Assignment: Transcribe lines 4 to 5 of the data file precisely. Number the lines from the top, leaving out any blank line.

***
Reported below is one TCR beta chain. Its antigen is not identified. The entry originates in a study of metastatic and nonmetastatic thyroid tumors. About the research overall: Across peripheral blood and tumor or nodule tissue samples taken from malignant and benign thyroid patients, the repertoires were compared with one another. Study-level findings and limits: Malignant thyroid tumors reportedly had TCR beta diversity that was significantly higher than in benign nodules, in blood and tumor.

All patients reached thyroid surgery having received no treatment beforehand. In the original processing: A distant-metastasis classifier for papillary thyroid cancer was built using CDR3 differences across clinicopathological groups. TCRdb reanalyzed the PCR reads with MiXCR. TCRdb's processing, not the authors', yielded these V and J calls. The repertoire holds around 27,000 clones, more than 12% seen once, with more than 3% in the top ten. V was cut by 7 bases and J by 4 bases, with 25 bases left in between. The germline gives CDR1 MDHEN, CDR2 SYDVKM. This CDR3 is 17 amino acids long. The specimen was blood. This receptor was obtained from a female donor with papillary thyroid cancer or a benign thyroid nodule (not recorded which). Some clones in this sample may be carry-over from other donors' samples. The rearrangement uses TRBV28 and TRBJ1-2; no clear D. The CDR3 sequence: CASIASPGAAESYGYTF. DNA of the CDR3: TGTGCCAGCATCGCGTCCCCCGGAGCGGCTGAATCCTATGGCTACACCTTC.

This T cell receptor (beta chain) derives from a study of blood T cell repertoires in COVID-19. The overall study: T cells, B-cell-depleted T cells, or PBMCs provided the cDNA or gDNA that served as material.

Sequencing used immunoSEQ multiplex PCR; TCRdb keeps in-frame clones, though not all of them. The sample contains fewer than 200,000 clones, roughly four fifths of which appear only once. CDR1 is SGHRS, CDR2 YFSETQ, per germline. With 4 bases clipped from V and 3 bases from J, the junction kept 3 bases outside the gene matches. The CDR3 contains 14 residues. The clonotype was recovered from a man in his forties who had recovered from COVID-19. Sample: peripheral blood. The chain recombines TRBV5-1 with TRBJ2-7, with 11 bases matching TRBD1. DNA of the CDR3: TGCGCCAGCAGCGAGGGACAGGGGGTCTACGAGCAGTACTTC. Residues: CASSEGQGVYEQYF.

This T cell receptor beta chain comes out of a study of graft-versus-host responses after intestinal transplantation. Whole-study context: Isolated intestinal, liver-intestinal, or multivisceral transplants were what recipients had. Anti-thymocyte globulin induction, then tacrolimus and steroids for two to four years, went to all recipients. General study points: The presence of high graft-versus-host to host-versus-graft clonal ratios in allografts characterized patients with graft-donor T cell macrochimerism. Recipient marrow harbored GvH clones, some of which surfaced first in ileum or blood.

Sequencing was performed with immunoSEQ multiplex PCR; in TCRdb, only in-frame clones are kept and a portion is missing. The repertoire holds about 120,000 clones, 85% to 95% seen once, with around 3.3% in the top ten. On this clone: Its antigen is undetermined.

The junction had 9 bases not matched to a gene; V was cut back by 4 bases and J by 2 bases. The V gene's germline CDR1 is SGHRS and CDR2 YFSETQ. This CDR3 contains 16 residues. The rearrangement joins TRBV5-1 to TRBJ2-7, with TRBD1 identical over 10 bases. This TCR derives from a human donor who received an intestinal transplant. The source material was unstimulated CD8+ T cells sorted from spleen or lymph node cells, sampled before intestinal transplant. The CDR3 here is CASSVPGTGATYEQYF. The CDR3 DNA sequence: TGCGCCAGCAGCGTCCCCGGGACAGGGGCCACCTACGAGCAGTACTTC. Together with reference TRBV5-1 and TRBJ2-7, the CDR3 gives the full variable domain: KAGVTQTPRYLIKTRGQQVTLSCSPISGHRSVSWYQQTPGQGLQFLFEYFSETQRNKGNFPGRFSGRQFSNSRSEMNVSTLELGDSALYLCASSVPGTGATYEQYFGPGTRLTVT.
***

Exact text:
Sequencing used immunoSEQ multiplex PCR; TCRdb keeps in-frame clones, though not all of them. The sample contains fewer than 200,000 clones, roughly four fifths of which appear only once. CDR1 is SGHRS, CDR2 YFSETQ, per germline. With 4 bases clipped from V and 3 bases from J, the junction kept 3 bases outside the gene matches. The CDR3 contains 14 residues. The clonotype was recovered from a man in his forties who had recovered from COVID-19. Sample: peripheral blood. The chain recombines TRBV5-1 with TRBJ2-7, with 11 bases matching TRBD1. DNA of the CDR3: TGCGCCAGCAGCGAGGGACAGGGGGTCTACGAGCAGTACTTC. Residues: CASSEGQGVYEQYF.

This T cell receptor beta chain comes out of a study of graft-versus-host responses after intestinal transplantation. Whole-study context: Isolated intestinal, liver-intestinal, or multivisceral transplants were what recipients had. Anti-thymocyte globulin induction, then tacrolimus and steroids for two to four years, went to all recipients. General study points: The presence of high graft-versus-host to host-versus-graft clonal ratios in allografts characterized patients with graft-donor T cell macrochimerism. Recipient marrow harbored GvH clones, some of which surfaced first in ileum or blood.